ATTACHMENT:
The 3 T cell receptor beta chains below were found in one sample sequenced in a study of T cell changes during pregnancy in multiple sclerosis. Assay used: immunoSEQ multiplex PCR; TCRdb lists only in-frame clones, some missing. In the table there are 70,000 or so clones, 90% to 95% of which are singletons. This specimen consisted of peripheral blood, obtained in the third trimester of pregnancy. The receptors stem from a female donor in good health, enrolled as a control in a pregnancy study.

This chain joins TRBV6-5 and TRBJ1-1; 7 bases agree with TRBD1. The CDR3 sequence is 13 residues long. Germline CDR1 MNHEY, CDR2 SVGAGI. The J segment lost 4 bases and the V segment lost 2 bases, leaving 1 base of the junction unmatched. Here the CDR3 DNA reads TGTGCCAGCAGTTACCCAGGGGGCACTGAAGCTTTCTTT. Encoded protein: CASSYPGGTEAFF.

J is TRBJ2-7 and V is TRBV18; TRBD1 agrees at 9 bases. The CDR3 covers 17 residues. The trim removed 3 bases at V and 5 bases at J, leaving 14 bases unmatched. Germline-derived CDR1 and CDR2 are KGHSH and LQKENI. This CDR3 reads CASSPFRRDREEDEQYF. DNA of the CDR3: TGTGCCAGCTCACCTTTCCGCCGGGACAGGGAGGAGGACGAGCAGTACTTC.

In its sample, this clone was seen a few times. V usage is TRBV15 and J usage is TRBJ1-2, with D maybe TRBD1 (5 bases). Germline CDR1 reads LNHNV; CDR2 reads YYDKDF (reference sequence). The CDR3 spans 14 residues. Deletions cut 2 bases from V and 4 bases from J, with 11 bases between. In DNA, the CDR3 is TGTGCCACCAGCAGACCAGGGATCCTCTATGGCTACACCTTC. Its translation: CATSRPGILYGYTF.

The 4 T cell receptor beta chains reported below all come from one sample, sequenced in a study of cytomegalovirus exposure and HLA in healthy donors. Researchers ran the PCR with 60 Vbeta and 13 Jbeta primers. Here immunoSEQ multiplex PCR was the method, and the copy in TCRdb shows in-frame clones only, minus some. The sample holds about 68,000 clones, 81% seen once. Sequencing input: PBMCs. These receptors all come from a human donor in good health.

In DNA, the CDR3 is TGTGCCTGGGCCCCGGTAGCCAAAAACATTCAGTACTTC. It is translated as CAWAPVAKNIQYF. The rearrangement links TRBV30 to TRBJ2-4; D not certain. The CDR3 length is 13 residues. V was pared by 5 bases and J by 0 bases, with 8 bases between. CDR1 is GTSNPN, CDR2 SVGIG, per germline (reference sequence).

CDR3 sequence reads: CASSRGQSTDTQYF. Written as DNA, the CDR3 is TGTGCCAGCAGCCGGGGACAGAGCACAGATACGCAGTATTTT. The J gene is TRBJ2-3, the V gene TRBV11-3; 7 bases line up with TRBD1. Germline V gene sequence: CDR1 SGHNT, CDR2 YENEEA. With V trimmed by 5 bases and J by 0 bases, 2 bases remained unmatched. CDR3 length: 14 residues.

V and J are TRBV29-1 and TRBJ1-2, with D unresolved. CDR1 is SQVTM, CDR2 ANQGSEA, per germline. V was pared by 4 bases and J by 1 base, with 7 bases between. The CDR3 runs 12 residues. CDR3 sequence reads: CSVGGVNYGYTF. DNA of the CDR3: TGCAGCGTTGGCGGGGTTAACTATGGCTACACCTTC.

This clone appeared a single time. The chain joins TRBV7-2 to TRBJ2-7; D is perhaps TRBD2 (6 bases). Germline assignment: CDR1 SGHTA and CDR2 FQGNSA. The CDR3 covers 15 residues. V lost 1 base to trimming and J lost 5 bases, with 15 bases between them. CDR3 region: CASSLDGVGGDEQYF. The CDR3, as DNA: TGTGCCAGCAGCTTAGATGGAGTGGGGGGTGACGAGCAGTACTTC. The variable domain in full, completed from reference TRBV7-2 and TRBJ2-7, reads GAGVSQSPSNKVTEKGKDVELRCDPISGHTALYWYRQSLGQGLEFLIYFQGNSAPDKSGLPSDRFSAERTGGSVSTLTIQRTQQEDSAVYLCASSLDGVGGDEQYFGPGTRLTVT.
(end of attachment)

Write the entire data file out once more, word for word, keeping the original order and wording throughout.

The 3 T cell receptor beta chains below were found in one sample sequenced in a study of T cell changes during pregnancy in multiple sclerosis. Assay used: immunoSEQ multiplex PCR; TCRdb lists only in-frame clones, some missing. In the table there are 70,000 or so clones, 90% to 95% of which are singletons. This specimen consisted of peripheral blood, obtained in the third trimester of pregnancy. The receptors stem from a female donor in good health, enrolled as a control in a pregnancy study.

This chain joins TRBV6-5 and TRBJ1-1; 7 bases agree with TRBD1. The CDR3 sequence is 13 residues long. Germline CDR1 MNHEY, CDR2 SVGAGI. The J segment lost 4 bases and the V segment lost 2 bases, leaving 1 base of the junction unmatched. Here the CDR3 DNA reads TGTGCCAGCAGTTACCCAGGGGGCACTGAAGCTTTCTTT. Encoded protein: CASSYPGGTEAFF.

J is TRBJ2-7 and V is TRBV18; TRBD1 agrees at 9 bases. The CDR3 covers 17 residues. The trim removed 3 bases at V and 5 bases at J, leaving 14 bases unmatched. Germline-derived CDR1 and CDR2 are KGHSH and LQKENI. This CDR3 reads CASSPFRRDREEDEQYF. DNA of the CDR3: TGTGCCAGCTCACCTTTCCGCCGGGACAGGGAGGAGGACGAGCAGTACTTC.

In its sample, this clone was seen a few times. V usage is TRBV15 and J usage is TRBJ1-2, with D maybe TRBD1 (5 bases). Germline CDR1 reads LNHNV; CDR2 reads YYDKDF (reference sequence). The CDR3 spans 14 residues. Deletions cut 2 bases from V and 4 bases from J, with 11 bases between. In DNA, the CDR3 is TGTGCCACCAGCAGACCAGGGATCCTCTATGGCTACACCTTC. Its translation: CATSRPGILYGYTF.

The 4 T cell receptor beta chains reported below all come from one sample, sequenced in a study of cytomegalovirus exposure and HLA in healthy donors. Researchers ran the PCR with 60 Vbeta and 13 Jbeta primers. Here immunoSEQ multiplex PCR was the method, and the copy in TCRdb shows in-frame clones only, minus some. The sample holds about 68,000 clones, 81% seen once. Sequencing input: PBMCs. These receptors all come from a human donor in good health.

In DNA, the CDR3 is TGTGCCTGGGCCCCGGTAGCCAAAAACATTCAGTACTTC. It is translated as CAWAPVAKNIQYF. The rearrangement links TRBV30 to TRBJ2-4; D not certain. The CDR3 length is 13 residues. V was pared by 5 bases and J by 0 bases, with 8 bases between. CDR1 is GTSNPN, CDR2 SVGIG, per germline (reference sequence).

CDR3 sequence reads: CASSRGQSTDTQYF. Written as DNA, the CDR3 is TGTGCCAGCAGCCGGGGACAGAGCACAGATACGCAGTATTTT. The J gene is TRBJ2-3, the V gene TRBV11-3; 7 bases line up with TRBD1. Germline V gene sequence: CDR1 SGHNT, CDR2 YENEEA. With V trimmed by 5 bases and J by 0 bases, 2 bases remained unmatched. CDR3 length: 14 residues.

V and J are TRBV29-1 and TRBJ1-2, with D unresolved. CDR1 is SQVTM, CDR2 ANQGSEA, per germline. V was pared by 4 bases and J by 1 base, with 7 bases between. The CDR3 runs 12 residues. CDR3 sequence reads: CSVGGVNYGYTF. DNA of the CDR3: TGCAGCGTTGGCGGGGTTAACTATGGCTACACCTTC.

This clone appeared a single time. The chain joins TRBV7-2 to TRBJ2-7; D is perhaps TRBD2 (6 bases). Germline assignment: CDR1 SGHTA and CDR2 FQGNSA. The CDR3 covers 15 residues. V lost 1 base to trimming and J lost 5 bases, with 15 bases between them. CDR3 region: CASSLDGVGGDEQYF. The CDR3, as DNA: TGTGCCAGCAGCTTAGATGGAGTGGGGGGTGACGAGCAGTACTTC. The variable domain in full, completed from reference TRBV7-2 and TRBJ2-7, reads GAGVSQSPSNKVTEKGKDVELRCDPISGHTALYWYRQSLGQGLEFLIYFQGNSAPDKSGLPSDRFSAERTGGSVSTLTIQRTQQEDSAVYLCASSLDGVGGDEQYFGPGTRLTVT.